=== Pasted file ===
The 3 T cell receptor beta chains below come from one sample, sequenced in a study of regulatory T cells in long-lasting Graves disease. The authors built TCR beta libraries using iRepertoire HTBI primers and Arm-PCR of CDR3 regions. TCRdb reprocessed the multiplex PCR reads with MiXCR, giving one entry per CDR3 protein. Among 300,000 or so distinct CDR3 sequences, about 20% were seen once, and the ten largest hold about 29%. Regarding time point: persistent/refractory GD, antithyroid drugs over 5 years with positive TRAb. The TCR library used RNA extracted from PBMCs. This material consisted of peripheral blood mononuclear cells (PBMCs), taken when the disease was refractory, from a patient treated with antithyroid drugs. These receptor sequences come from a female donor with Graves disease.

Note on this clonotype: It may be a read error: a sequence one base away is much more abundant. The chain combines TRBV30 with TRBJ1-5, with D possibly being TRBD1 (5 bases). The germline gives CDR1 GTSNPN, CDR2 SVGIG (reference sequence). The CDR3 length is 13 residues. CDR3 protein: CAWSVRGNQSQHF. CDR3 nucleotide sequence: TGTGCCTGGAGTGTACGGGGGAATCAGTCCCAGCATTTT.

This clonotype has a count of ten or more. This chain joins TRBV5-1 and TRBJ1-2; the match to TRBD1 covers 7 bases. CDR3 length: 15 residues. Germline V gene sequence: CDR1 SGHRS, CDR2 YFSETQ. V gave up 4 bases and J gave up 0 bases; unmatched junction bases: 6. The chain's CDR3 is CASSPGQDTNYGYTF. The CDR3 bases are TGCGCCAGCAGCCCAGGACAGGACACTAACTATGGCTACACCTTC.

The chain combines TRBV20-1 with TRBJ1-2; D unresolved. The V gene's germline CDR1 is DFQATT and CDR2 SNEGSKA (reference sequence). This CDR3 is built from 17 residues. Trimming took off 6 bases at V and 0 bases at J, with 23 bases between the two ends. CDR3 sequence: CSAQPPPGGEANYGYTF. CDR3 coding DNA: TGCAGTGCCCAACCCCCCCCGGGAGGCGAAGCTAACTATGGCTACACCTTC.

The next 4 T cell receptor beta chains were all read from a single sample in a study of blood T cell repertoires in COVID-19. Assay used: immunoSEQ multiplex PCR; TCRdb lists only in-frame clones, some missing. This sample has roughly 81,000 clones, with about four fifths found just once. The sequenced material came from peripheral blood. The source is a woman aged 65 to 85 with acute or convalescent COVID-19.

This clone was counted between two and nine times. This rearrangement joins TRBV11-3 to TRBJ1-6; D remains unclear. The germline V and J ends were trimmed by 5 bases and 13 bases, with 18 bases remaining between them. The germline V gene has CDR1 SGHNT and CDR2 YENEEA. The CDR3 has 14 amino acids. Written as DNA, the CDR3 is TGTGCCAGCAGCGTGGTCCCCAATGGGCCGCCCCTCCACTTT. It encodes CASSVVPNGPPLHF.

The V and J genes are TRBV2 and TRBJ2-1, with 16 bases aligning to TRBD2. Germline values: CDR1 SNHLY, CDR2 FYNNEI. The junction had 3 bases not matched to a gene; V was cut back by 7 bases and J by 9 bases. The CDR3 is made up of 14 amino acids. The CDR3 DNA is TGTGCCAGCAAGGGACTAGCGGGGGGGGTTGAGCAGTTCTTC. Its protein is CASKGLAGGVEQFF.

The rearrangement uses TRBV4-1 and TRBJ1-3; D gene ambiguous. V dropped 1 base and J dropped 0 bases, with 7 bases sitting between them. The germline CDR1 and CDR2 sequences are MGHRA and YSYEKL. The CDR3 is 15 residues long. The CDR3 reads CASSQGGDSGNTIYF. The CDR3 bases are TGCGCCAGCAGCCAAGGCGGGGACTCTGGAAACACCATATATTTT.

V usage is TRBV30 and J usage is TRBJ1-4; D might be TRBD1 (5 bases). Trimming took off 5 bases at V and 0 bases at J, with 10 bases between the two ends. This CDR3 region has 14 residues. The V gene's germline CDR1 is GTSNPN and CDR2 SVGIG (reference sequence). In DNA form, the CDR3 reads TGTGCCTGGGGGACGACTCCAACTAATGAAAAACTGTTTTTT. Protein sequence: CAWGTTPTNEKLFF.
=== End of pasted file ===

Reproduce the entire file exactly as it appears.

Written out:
The 3 T cell receptor beta chains below come from one sample, sequenced in a study of regulatory T cells in long-lasting Graves disease. The authors built TCR beta libraries using iRepertoire HTBI primers and Arm-PCR of CDR3 regions. TCRdb reprocessed the multiplex PCR reads with MiXCR, giving one entry per CDR3 protein. Among 300,000 or so distinct CDR3 sequences, about 20% were seen once, and the ten largest hold about 29%. Regarding time point: persistent/refractory GD, antithyroid drugs over 5 years with positive TRAb. The TCR library used RNA extracted from PBMCs. This material consisted of peripheral blood mononuclear cells (PBMCs), taken when the disease was refractory, from a patient treated with antithyroid drugs. These receptor sequences come from a female donor with Graves disease.

Note on this clonotype: It may be a read error: a sequence one base away is much more abundant. The chain combines TRBV30 with TRBJ1-5, with D possibly being TRBD1 (5 bases). The germline gives CDR1 GTSNPN, CDR2 SVGIG (reference sequence). The CDR3 length is 13 residues. CDR3 protein: CAWSVRGNQSQHF. CDR3 nucleotide sequence: TGTGCCTGGAGTGTACGGGGGAATCAGTCCCAGCATTTT.

This clonotype has a count of ten or more. This chain joins TRBV5-1 and TRBJ1-2; the match to TRBD1 covers 7 bases. CDR3 length: 15 residues. Germline V gene sequence: CDR1 SGHRS, CDR2 YFSETQ. V gave up 4 bases and J gave up 0 bases; unmatched junction bases: 6. The chain's CDR3 is CASSPGQDTNYGYTF. The CDR3 bases are TGCGCCAGCAGCCCAGGACAGGACACTAACTATGGCTACACCTTC.

The chain combines TRBV20-1 with TRBJ1-2; D unresolved. The V gene's germline CDR1 is DFQATT and CDR2 SNEGSKA (reference sequence). This CDR3 is built from 17 residues. Trimming took off 6 bases at V and 0 bases at J, with 23 bases between the two ends. CDR3 sequence: CSAQPPPGGEANYGYTF. CDR3 coding DNA: TGCAGTGCCCAACCCCCCCCGGGAGGCGAAGCTAACTATGGCTACACCTTC.

The next 4 T cell receptor beta chains were all read from a single sample in a study of blood T cell repertoires in COVID-19. Assay used: immunoSEQ multiplex PCR; TCRdb lists only in-frame clones, some missing. This sample has roughly 81,000 clones, with about four fifths found just once. The sequenced material came from peripheral blood. The source is a woman aged 65 to 85 with acute or convalescent COVID-19.

This clone was counted between two and nine times. This rearrangement joins TRBV11-3 to TRBJ1-6; D remains unclear. The germline V and J ends were trimmed by 5 bases and 13 bases, with 18 bases remaining between them. The germline V gene has CDR1 SGHNT and CDR2 YENEEA. The CDR3 has 14 amino acids. Written as DNA, the CDR3 is TGTGCCAGCAGCGTGGTCCCCAATGGGCCGCCCCTCCACTTT. It encodes CASSVVPNGPPLHF.

The V and J genes are TRBV2 and TRBJ2-1, with 16 bases aligning to TRBD2. Germline values: CDR1 SNHLY, CDR2 FYNNEI. The junction had 3 bases not matched to a gene; V was cut back by 7 bases and J by 9 bases. The CDR3 is made up of 14 amino acids. The CDR3 DNA is TGTGCCAGCAAGGGACTAGCGGGGGGGGTTGAGCAGTTCTTC. Its protein is CASKGLAGGVEQFF.

The rearrangement uses TRBV4-1 and TRBJ1-3; D gene ambiguous. V dropped 1 base and J dropped 0 bases, with 7 bases sitting between them. The germline CDR1 and CDR2 sequences are MGHRA and YSYEKL. The CDR3 is 15 residues long. The CDR3 reads CASSQGGDSGNTIYF. The CDR3 bases are TGCGCCAGCAGCCAAGGCGGGGACTCTGGAAACACCATATATTTT.

V usage is TRBV30 and J usage is TRBJ1-4; D might be TRBD1 (5 bases). Trimming took off 5 bases at V and 0 bases at J, with 10 bases between the two ends. This CDR3 region has 14 residues. The V gene's germline CDR1 is GTSNPN and CDR2 SVGIG (reference sequence). In DNA form, the CDR3 reads TGTGCCTGGGGGACGACTCCAACTAATGAAAAACTGTTTTTT. Protein sequence: CAWGTTPTNEKLFF.